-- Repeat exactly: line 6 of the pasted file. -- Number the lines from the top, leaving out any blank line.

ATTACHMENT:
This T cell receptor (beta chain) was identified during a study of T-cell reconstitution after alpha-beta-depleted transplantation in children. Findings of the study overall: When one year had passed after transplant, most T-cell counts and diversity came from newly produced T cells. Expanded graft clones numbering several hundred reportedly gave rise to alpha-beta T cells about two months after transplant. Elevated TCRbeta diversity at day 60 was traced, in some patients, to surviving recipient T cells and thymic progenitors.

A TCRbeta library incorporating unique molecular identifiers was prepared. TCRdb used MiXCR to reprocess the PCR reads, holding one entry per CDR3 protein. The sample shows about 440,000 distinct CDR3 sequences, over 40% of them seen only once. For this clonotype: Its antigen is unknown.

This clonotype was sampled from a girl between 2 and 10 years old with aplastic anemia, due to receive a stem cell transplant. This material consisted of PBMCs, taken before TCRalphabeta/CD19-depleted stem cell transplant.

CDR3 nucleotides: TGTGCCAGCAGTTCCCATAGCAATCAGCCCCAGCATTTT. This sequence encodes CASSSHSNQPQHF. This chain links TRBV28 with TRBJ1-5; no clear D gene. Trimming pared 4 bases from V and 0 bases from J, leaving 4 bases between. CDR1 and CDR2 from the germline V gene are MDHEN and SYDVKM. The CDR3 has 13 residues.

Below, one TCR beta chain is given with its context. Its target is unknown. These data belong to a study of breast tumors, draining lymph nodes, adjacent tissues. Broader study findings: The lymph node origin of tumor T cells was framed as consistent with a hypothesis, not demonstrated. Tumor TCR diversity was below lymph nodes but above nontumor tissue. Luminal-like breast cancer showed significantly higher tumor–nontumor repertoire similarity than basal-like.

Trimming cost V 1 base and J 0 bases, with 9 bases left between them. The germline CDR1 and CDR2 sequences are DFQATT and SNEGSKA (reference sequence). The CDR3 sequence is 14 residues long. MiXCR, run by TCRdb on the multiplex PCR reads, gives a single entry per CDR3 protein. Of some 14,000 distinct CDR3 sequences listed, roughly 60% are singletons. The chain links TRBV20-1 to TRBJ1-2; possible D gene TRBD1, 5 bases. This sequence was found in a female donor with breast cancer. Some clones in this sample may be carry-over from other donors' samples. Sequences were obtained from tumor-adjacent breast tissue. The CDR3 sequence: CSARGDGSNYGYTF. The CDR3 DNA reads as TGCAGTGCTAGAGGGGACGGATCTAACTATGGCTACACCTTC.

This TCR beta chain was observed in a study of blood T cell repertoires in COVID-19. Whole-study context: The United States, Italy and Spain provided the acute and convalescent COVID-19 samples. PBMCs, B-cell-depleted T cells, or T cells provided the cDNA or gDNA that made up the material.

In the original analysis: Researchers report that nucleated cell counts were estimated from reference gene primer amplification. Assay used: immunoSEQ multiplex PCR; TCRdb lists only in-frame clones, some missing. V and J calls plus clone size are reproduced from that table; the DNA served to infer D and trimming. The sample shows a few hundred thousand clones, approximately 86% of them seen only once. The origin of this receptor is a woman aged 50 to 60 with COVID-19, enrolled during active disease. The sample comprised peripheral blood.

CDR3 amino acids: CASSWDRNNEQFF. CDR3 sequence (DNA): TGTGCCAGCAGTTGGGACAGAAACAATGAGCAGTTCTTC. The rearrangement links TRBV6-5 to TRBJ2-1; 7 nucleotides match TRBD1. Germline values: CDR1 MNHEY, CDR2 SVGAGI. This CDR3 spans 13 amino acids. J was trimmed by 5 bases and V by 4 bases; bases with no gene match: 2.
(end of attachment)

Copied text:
Trimming cost V 1 base and J 0 bases, with 9 bases left between them. The germline CDR1 and CDR2 sequences are DFQATT and SNEGSKA (reference sequence). The CDR3 sequence is 14 residues long. MiXCR, run by TCRdb on the multiplex PCR reads, gives a single entry per CDR3 protein. Of some 14,000 distinct CDR3 sequences listed, roughly 60% are singletons. The chain links TRBV20-1 to TRBJ1-2; possible D gene TRBD1, 5 bases. This sequence was found in a female donor with breast cancer. Some clones in this sample may be carry-over from other donors' samples. Sequences were obtained from tumor-adjacent breast tissue. The CDR3 sequence: CSARGDGSNYGYTF. The CDR3 DNA reads as TGCAGTGCTAGAGGGGACGGATCTAACTATGGCTACACCTTC.